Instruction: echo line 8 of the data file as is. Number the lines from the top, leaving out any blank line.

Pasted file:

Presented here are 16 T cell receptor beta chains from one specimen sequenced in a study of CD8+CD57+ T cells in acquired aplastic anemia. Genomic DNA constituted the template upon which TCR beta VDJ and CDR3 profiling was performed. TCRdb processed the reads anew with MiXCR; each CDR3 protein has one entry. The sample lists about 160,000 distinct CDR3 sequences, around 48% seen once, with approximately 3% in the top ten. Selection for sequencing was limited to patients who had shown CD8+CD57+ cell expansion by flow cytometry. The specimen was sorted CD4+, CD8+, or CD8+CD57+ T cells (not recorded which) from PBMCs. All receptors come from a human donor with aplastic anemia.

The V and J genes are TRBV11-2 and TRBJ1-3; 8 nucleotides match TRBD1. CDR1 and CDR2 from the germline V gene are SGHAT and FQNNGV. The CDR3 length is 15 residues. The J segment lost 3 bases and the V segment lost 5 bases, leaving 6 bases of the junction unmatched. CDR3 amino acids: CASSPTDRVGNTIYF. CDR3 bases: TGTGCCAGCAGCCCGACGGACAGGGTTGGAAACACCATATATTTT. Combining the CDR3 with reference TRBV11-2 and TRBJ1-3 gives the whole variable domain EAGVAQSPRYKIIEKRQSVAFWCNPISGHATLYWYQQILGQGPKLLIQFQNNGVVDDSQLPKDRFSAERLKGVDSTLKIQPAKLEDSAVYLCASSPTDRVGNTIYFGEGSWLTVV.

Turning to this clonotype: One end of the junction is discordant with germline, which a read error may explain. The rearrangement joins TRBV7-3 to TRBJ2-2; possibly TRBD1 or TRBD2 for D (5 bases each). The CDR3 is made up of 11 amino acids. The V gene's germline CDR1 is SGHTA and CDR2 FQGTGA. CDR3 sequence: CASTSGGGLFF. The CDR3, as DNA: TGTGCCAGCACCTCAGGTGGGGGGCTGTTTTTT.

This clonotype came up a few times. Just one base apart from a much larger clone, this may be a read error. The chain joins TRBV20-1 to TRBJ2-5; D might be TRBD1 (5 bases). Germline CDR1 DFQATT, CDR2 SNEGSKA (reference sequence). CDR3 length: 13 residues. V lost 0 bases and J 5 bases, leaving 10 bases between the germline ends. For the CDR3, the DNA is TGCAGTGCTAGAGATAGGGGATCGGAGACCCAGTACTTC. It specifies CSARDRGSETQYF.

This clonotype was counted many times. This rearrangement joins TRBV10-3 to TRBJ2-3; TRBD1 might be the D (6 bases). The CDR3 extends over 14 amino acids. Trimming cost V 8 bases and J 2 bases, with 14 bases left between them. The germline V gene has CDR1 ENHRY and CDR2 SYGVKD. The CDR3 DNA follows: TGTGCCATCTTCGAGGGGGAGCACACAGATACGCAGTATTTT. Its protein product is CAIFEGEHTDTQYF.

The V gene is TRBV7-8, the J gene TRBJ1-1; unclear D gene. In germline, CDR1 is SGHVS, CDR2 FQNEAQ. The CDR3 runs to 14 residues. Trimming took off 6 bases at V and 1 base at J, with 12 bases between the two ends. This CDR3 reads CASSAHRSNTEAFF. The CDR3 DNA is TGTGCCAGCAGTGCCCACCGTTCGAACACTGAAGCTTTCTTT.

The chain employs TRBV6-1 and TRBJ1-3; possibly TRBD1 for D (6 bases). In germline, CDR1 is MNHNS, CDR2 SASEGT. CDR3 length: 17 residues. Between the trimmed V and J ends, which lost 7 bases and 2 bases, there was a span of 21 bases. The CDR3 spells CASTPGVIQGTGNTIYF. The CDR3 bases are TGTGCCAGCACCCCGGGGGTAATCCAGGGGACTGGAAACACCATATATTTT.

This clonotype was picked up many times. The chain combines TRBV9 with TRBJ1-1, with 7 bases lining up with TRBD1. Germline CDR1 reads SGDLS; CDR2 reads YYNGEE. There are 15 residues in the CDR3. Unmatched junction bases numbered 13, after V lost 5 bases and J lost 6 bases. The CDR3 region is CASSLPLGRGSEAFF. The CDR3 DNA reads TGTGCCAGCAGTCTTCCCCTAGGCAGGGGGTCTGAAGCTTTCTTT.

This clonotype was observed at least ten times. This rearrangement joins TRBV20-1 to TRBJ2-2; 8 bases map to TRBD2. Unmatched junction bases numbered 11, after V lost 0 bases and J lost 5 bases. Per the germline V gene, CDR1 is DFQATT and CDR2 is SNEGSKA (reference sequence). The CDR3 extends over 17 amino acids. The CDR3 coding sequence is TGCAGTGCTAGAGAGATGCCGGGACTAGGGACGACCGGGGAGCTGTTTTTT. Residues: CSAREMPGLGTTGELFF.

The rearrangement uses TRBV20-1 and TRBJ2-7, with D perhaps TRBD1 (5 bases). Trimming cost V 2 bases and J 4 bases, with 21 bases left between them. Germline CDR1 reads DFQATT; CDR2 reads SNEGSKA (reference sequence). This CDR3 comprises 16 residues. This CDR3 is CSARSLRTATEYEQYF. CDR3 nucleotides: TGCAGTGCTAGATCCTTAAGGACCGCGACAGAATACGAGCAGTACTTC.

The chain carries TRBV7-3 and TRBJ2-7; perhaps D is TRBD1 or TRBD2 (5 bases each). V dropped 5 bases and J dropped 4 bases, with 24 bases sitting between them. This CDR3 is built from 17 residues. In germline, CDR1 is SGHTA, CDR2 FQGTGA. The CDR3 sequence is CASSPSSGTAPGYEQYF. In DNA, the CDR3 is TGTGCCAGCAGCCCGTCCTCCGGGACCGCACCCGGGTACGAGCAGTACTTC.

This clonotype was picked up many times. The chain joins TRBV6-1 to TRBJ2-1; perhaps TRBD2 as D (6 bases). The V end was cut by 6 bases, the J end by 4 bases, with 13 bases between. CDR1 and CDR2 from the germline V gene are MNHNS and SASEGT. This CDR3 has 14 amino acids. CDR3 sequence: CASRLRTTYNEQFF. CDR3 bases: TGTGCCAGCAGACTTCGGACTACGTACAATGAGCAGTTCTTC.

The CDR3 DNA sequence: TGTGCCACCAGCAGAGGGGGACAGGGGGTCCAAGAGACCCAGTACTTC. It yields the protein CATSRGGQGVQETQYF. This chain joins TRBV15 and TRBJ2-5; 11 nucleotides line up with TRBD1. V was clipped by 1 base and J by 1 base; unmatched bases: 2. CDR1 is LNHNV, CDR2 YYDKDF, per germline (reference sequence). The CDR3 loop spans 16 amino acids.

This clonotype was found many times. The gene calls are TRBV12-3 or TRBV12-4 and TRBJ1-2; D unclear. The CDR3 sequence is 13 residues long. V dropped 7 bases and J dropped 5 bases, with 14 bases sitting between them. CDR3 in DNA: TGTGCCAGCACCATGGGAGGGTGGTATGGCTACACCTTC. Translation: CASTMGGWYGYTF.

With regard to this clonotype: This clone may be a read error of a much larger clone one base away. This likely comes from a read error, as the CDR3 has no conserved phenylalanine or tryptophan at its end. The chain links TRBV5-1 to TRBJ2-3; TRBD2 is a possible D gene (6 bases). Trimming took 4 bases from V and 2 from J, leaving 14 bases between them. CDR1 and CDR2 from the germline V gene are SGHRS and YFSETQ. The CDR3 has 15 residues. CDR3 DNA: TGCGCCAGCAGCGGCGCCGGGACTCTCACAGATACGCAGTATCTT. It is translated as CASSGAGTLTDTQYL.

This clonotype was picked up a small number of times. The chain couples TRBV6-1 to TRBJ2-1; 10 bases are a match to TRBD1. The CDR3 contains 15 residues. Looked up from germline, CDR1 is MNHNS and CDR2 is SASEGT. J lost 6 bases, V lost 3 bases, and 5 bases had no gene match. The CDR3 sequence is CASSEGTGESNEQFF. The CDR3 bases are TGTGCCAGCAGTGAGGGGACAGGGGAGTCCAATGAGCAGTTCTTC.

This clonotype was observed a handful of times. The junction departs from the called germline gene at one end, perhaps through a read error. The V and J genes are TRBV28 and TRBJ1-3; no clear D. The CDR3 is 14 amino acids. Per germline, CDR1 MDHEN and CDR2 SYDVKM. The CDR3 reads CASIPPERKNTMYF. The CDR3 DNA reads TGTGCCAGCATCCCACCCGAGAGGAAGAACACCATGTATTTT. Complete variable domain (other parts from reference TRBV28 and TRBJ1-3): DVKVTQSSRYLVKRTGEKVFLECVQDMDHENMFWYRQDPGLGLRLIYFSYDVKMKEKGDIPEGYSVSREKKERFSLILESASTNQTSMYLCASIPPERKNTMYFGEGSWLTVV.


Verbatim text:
This clonotype was picked up many times. The chain combines TRBV9 with TRBJ1-1, with 7 bases lining up with TRBD1. Germline CDR1 reads SGDLS; CDR2 reads YYNGEE. There are 15 residues in the CDR3. Unmatched junction bases numbered 13, after V lost 5 bases and J lost 6 bases. The CDR3 region is CASSLPLGRGSEAFF. The CDR3 DNA reads TGTGCCAGCAGTCTTCCCCTAGGCAGGGGGTCTGAAGCTTTCTTT.